Members of President Donald Trump’s national security team must determine if they can continue to serve in his administration following his statements that he believes Russian President Vladimir Putin over them on meddling accusations, former CIA Director John Brennan said Tuesday.
“I think there’s a big question, first of all, in terms of those who are on Mr. Trump’s national security team, whether they can continue to serve in good conscience an individual who betrayed them,” Brennan, now a national security analyst for NBC News, told MSNBC’s “Morning Joe.” “But leaders need to ask what they Need to do to protect this country’s liberties and freedom despite having Mr. Trump in the Oval Office, so, I think the outcry needs be strong.”
Brennan praised Director of National Intelligence Dan Coats for standing up for the nation’s intelligence community, but said that if others in Trump’s administration remain silent, that means they “are complicit.”
“What Mr. Trump did yesterday was to betray the women and men of the FBI, the CIA and NSA and others and betray the American public,” said Brennan. “That’s why I use the term this was nothing short of treasonous, because it is a betrayal of the nation. He’s giving aid and comfort to the enemy. It needs to stop. Mr. Trump needs to understand there will be consequences for him too.”
During his joint press conference alongside Putin on Monday, Trump said Putin had been “extremely strong and powerful” in his denials during their private conversation earlier in the day in Helsinki, Finland.
He also called special counsel Robert Mueller’s probe into Russia’s meddling a “disaster” and told the international media that “President Putin says it’s not Russia; I don’t see any reason why it would be,” when asked whether he believed his own intelligence agencies over the Russian president.
Shortly after, Brennan posted on Twitter, accusing Trump of committing treason with his words.
“I hope those that voted for Mr. Trump in good conscience will see he’s leading us down a very dangerous path,” said Brennan. “What we don’t want is Mr. Putin to walk away from that meeting thinking he can get away with whatever he wants.”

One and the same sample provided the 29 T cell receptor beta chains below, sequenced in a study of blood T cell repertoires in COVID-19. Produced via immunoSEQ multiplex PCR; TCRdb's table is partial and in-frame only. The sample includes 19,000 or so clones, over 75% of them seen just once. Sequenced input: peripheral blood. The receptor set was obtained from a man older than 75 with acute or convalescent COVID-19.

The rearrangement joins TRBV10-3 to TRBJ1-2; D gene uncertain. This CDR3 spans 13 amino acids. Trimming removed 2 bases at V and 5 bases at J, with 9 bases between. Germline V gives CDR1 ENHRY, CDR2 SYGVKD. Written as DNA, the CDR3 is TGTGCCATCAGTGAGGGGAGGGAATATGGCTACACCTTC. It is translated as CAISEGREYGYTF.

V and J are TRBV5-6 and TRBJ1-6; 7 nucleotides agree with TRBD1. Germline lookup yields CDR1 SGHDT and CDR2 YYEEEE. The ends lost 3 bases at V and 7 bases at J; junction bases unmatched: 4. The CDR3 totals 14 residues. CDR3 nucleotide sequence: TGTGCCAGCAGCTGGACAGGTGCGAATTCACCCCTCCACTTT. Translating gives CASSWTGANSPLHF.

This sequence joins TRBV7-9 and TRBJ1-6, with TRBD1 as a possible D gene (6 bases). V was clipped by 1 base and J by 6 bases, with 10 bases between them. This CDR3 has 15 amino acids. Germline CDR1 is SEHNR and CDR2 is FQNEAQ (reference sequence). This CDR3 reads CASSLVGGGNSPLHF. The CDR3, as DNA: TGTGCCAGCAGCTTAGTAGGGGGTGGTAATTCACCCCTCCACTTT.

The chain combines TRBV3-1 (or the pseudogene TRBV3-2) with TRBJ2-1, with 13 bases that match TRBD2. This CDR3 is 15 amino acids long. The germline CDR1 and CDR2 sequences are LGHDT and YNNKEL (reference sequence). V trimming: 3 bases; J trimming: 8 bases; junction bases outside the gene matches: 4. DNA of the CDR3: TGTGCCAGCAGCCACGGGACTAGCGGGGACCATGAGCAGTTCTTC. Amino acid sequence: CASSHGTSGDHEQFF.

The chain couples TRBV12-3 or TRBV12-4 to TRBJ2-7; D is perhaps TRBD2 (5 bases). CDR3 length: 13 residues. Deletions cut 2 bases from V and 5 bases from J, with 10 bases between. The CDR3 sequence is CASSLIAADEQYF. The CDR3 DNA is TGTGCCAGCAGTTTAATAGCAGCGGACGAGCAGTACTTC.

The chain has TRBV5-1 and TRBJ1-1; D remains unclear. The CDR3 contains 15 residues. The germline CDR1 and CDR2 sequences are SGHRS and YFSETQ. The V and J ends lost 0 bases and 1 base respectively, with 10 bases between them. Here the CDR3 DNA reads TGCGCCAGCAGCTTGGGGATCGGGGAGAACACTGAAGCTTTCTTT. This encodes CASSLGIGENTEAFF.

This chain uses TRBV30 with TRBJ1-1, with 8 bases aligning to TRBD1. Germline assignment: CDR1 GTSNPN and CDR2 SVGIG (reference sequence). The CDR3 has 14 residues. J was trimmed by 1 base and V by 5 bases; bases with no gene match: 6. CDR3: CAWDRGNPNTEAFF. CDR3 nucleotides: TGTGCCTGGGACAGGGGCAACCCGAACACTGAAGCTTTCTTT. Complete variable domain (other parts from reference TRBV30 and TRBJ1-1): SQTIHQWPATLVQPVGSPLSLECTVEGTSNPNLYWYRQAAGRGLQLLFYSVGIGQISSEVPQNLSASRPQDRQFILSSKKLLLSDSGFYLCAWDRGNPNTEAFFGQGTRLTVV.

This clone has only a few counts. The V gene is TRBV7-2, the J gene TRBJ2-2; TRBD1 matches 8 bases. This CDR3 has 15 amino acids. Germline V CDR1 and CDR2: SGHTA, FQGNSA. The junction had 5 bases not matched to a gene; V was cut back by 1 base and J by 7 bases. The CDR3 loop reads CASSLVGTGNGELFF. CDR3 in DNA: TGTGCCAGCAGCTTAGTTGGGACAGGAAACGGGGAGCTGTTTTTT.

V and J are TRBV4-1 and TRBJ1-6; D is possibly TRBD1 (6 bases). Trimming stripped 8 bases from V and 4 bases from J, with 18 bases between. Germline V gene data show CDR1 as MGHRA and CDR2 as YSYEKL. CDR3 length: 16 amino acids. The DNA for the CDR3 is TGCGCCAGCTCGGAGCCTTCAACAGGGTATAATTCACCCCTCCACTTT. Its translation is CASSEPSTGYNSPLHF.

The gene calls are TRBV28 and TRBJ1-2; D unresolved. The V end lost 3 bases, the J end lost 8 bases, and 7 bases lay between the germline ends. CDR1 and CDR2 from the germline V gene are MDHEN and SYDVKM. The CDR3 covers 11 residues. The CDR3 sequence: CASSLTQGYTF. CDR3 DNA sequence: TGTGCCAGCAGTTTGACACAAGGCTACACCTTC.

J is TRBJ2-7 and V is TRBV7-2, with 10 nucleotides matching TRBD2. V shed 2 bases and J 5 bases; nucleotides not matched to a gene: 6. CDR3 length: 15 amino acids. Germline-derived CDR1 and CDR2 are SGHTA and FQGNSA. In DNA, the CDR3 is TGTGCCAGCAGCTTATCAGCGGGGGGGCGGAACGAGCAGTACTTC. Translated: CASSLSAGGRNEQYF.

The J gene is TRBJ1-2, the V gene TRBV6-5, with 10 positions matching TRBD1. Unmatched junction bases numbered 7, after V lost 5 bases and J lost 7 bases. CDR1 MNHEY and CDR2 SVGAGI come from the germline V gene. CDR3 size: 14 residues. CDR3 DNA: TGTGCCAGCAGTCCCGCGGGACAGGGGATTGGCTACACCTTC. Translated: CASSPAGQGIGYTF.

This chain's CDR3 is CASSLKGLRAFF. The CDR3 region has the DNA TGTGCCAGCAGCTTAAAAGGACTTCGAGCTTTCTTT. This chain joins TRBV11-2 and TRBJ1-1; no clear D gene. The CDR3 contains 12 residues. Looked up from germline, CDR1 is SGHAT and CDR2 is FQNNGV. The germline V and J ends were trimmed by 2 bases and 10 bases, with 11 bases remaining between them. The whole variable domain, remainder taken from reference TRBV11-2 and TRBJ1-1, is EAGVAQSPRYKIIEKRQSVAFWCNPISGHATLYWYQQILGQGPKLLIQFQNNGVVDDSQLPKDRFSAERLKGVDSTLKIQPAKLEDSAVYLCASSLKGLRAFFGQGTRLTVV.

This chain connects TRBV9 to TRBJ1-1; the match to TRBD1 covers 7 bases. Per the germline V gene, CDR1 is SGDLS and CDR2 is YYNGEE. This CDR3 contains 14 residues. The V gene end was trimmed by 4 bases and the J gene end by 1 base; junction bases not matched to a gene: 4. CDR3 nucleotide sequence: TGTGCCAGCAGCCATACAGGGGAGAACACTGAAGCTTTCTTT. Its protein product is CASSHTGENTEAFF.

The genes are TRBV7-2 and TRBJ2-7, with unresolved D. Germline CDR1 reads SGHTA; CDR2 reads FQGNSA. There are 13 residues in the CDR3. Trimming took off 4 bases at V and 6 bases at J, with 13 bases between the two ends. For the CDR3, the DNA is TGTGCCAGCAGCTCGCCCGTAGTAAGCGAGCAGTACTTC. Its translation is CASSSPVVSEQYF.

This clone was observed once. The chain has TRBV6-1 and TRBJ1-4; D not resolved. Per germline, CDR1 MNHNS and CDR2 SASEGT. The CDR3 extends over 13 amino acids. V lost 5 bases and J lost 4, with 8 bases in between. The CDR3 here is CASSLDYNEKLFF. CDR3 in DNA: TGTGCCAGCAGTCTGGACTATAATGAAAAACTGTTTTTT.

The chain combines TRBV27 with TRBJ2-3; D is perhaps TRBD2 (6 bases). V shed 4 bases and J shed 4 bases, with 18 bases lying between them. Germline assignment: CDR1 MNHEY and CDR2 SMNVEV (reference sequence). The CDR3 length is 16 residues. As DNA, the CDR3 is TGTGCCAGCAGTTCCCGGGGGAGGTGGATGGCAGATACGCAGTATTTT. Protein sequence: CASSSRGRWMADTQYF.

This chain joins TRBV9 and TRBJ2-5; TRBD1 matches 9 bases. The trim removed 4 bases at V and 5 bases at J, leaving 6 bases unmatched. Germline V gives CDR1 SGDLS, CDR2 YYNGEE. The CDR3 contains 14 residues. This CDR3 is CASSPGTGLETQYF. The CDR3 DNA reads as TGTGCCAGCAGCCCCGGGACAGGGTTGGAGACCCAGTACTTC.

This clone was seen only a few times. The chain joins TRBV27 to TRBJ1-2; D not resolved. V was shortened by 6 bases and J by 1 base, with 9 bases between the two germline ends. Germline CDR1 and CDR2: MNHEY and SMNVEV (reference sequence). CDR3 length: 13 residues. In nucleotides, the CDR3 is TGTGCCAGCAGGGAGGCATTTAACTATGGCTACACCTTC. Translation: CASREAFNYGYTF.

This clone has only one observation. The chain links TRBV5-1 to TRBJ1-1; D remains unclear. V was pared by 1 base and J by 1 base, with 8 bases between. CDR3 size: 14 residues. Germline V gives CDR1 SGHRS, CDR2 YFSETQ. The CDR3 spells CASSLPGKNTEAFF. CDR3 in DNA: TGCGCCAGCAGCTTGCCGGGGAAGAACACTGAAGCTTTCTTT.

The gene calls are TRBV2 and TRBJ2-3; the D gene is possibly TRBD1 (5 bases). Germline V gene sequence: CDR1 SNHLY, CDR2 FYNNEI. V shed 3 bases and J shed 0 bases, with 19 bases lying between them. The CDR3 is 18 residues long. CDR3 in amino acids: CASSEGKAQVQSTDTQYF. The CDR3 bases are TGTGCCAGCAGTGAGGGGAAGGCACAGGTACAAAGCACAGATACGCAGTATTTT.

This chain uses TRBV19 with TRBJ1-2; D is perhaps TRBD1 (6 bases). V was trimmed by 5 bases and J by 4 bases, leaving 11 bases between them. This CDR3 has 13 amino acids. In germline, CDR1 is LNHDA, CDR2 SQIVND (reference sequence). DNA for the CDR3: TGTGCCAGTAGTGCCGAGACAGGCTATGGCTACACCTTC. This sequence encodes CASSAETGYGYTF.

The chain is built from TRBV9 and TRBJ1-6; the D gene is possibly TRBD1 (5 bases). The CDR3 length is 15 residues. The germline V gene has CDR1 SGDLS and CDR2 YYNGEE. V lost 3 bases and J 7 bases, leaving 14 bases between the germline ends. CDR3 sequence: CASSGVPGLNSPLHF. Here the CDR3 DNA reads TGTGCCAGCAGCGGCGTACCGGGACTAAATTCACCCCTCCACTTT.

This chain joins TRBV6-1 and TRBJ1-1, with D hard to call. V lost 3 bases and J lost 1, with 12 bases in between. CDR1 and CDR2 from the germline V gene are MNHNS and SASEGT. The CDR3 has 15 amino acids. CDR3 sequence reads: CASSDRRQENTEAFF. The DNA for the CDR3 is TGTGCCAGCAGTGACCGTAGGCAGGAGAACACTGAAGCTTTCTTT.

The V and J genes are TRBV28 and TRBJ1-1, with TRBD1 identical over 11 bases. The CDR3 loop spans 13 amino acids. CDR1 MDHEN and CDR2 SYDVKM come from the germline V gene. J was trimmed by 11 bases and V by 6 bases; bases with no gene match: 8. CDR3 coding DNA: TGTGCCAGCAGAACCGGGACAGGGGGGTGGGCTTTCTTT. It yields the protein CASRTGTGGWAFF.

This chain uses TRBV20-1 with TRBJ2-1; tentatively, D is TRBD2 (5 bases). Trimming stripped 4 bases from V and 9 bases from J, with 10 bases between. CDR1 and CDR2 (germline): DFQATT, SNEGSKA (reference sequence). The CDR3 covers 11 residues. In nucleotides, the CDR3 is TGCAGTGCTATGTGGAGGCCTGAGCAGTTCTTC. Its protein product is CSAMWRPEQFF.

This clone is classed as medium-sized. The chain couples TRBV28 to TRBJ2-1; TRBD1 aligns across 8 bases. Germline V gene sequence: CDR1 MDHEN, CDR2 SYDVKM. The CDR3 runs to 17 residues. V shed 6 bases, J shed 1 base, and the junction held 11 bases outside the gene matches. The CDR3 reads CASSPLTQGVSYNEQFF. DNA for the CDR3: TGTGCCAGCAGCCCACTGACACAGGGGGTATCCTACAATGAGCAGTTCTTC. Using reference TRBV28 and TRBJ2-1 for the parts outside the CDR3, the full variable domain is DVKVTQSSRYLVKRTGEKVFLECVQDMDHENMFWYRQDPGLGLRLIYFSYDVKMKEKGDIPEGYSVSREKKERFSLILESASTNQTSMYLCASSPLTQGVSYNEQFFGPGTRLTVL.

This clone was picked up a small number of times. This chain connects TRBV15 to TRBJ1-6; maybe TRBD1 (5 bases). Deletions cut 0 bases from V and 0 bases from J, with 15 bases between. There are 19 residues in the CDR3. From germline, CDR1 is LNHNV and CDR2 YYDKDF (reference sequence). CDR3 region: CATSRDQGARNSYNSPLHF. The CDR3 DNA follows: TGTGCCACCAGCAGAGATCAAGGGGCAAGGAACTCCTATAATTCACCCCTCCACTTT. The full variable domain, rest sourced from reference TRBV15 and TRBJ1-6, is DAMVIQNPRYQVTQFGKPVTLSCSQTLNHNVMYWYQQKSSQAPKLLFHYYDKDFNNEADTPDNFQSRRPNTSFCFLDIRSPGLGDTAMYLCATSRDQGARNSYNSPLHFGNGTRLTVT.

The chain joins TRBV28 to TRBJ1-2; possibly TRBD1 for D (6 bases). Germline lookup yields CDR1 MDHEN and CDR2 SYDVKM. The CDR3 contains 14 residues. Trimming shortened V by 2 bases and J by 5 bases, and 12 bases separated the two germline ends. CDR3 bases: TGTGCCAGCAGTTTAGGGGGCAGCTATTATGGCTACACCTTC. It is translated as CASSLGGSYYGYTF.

Brennan said he’s also concerned about what Trump may have said when he met in private with Putin.
“We only saw what Mr. Trump said during the press conference,” said Brennan. “I can’t even imagine what he said behind closed doors. I can’t imagine what he said to Mr. Putin directly. I am very concerned about what type of impact it might have on our intelligence community and on this country.”
Putin, he added, is a “skilled and trained KGB officer,” and Trump is “way, way out of his depth when he goes into a one-on-one with Mr. Putin. U.S. Intelligence capabilities are exceptionally precious but also exceptionally delicate.”
Brennan also said he doesn’t understand why Trump wouldn’t allow Secretary of State Mike Pompeo or National Security Adviser John Bolton into the meeting, and he would find it “unbelievable” if Russian intelligence didn’t record the talks.
Brennan noted that as an intelligence officer, he and others were not to meet privately with any Russians, must less a Russian official, without formal approval.
Russians, meanwhile, are also likely happy with the outcome of the meeting and press conference, and Putin could even be concerned that Trump went too far with his comments.
“I wish that Trump would say, you try to rattle our cages again and we’ll rattle your cages beyond what you even thought we could do,” said the former CIA chief. “We need to make it clear to Mr. Putin he can’t do this and get away with it.”
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